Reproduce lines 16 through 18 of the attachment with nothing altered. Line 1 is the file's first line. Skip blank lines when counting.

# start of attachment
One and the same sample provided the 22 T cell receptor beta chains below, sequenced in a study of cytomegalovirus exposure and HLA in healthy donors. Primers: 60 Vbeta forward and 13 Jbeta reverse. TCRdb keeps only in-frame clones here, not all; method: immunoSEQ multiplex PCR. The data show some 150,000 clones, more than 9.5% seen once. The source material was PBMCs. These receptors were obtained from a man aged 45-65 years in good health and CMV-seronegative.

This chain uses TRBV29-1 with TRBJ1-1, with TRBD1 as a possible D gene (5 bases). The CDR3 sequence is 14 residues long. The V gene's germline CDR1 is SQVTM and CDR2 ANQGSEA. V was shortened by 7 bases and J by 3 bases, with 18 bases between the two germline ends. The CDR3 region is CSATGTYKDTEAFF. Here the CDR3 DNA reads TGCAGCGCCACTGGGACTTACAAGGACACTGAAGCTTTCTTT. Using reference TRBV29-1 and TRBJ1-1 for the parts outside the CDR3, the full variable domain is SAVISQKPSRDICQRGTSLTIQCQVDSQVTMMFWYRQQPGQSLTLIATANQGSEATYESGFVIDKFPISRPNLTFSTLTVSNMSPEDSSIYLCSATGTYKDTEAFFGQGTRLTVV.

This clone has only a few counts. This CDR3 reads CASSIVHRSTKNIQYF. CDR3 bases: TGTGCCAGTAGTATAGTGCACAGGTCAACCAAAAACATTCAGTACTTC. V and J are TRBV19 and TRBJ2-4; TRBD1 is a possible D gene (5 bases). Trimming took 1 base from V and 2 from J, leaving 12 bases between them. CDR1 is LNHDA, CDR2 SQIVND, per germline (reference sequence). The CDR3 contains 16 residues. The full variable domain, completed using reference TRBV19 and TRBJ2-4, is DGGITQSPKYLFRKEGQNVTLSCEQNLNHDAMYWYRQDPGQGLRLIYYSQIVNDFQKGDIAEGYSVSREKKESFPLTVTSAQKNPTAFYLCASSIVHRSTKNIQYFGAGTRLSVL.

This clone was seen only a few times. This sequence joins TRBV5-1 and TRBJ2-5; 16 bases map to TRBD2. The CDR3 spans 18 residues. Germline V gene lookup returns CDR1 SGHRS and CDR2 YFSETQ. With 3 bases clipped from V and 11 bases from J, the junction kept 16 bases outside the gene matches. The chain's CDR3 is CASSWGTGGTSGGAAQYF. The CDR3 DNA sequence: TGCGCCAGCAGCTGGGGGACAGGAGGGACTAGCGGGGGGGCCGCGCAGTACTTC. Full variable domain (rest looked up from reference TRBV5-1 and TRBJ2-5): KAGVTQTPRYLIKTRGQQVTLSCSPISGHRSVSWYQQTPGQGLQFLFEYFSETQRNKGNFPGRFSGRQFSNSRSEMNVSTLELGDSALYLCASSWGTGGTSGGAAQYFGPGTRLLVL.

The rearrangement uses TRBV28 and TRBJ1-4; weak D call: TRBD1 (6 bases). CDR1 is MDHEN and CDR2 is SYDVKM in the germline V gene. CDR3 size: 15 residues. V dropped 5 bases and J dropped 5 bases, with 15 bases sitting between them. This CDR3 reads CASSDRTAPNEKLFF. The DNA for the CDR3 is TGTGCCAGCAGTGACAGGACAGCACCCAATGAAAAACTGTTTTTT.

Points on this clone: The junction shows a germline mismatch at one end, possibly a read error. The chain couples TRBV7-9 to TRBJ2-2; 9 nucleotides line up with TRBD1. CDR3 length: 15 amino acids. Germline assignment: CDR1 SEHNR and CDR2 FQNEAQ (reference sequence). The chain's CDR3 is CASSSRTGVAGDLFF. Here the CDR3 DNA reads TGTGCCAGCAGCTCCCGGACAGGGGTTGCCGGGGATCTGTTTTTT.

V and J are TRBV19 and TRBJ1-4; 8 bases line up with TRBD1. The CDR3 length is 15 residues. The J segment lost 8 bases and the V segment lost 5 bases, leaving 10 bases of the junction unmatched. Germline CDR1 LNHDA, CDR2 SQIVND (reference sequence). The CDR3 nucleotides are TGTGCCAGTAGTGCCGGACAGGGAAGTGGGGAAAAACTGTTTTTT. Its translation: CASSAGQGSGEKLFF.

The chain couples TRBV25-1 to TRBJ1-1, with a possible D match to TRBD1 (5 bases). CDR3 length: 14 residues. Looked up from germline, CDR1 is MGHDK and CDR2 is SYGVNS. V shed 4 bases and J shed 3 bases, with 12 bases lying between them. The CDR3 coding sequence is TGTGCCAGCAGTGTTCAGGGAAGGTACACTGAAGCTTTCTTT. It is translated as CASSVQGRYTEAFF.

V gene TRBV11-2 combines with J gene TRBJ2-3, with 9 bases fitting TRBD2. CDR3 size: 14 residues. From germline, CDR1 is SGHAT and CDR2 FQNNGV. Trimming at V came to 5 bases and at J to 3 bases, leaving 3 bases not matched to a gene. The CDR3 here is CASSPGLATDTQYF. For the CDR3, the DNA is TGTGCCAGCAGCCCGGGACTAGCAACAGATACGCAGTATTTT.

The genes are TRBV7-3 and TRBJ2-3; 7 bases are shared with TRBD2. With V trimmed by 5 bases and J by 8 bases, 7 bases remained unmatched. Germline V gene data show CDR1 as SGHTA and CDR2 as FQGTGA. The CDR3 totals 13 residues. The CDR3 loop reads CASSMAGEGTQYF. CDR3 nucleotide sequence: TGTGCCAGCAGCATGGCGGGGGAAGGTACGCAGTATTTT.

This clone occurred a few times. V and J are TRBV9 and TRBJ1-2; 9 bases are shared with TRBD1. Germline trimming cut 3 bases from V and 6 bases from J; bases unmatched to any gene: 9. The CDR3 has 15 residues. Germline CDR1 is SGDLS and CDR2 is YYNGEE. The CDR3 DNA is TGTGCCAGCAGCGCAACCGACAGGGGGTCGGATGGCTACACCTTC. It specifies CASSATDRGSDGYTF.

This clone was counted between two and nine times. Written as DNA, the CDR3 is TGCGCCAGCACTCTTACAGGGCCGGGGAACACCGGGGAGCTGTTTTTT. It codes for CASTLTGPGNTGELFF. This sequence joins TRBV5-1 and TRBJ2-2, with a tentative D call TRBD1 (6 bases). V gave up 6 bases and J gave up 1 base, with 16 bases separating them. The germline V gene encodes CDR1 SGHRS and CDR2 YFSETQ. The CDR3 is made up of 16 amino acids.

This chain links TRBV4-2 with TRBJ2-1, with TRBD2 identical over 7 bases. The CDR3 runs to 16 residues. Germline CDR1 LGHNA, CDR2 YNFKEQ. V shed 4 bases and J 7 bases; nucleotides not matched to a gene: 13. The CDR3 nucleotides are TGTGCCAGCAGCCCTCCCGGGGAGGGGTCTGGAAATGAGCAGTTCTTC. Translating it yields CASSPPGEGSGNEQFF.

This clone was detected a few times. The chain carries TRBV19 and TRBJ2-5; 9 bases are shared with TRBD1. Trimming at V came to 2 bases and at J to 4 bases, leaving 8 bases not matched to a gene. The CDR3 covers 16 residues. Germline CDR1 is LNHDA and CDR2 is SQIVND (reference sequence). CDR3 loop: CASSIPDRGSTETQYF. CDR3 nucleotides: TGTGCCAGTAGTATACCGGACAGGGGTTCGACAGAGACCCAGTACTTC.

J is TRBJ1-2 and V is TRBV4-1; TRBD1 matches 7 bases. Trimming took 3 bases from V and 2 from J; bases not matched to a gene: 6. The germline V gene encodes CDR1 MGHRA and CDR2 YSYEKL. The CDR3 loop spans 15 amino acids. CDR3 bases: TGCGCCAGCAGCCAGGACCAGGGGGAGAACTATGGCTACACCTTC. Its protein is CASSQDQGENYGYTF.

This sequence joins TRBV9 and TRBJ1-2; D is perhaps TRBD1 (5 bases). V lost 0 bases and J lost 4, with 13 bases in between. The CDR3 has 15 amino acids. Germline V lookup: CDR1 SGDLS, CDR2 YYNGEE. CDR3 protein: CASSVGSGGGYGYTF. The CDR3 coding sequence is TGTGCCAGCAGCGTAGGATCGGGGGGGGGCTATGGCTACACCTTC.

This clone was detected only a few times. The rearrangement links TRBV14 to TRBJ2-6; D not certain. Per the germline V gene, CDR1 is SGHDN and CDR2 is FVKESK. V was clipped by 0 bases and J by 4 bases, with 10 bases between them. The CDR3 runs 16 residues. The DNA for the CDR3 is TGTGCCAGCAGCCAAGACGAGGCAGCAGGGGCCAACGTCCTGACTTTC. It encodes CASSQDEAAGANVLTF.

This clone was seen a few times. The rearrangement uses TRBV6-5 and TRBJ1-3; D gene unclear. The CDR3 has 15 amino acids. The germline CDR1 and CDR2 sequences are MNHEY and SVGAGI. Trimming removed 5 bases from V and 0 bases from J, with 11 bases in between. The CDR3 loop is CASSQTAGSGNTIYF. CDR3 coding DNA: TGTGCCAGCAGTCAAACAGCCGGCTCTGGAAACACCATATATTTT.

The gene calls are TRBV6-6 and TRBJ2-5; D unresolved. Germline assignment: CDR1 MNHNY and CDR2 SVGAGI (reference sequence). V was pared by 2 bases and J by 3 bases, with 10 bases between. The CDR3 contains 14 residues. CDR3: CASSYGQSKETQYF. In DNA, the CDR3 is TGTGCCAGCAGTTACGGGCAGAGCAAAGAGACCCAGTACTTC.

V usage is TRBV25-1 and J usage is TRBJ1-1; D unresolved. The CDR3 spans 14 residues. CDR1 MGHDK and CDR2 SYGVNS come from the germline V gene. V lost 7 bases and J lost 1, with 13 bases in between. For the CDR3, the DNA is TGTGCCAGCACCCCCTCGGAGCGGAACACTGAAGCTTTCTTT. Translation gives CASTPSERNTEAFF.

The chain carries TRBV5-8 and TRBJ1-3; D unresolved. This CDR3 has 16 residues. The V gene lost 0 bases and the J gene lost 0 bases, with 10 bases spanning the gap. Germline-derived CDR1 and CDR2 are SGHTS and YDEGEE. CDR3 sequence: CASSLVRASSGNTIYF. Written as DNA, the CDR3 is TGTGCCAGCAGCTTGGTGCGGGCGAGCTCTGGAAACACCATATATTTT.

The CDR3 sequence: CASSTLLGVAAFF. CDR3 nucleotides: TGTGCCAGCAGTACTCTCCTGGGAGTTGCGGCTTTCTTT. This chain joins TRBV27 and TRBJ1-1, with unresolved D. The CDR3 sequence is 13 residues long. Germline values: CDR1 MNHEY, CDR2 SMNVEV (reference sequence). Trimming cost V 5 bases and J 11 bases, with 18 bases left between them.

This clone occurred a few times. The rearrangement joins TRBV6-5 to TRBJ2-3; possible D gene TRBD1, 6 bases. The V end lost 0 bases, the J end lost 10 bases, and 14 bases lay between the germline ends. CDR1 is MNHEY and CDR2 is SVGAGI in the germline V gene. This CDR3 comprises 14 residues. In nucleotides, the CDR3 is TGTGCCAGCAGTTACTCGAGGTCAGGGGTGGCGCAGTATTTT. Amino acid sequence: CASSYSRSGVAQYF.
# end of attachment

This sequence joins TRBV9 and TRBJ1-2; D is perhaps TRBD1 (5 bases). V lost 0 bases and J lost 4, with 13 bases in between. The CDR3 has 15 amino acids. Germline V lookup: CDR1 SGDLS, CDR2 YYNGEE. CDR3 protein: CASSVGSGGGYGYTF. The CDR3 coding sequence is TGTGCCAGCAGCGTAGGATCGGGGGGGGGCTATGGCTACACCTTC.

This clone was detected only a few times. The rearrangement links TRBV14 to TRBJ2-6; D not certain. Per the germline V gene, CDR1 is SGHDN and CDR2 is FVKESK. V was clipped by 0 bases and J by 4 bases, with 10 bases between them. The CDR3 runs 16 residues. The DNA for the CDR3 is TGTGCCAGCAGCCAAGACGAGGCAGCAGGGGCCAACGTCCTGACTTTC. It encodes CASSQDEAAGANVLTF.

This clone was seen a few times. The rearrangement uses TRBV6-5 and TRBJ1-3; D gene unclear. The CDR3 has 15 amino acids. The germline CDR1 and CDR2 sequences are MNHEY and SVGAGI. Trimming removed 5 bases from V and 0 bases from J, with 11 bases in between. The CDR3 loop is CASSQTAGSGNTIYF. CDR3 coding DNA: TGTGCCAGCAGTCAAACAGCCGGCTCTGGAAACACCATATATTTT.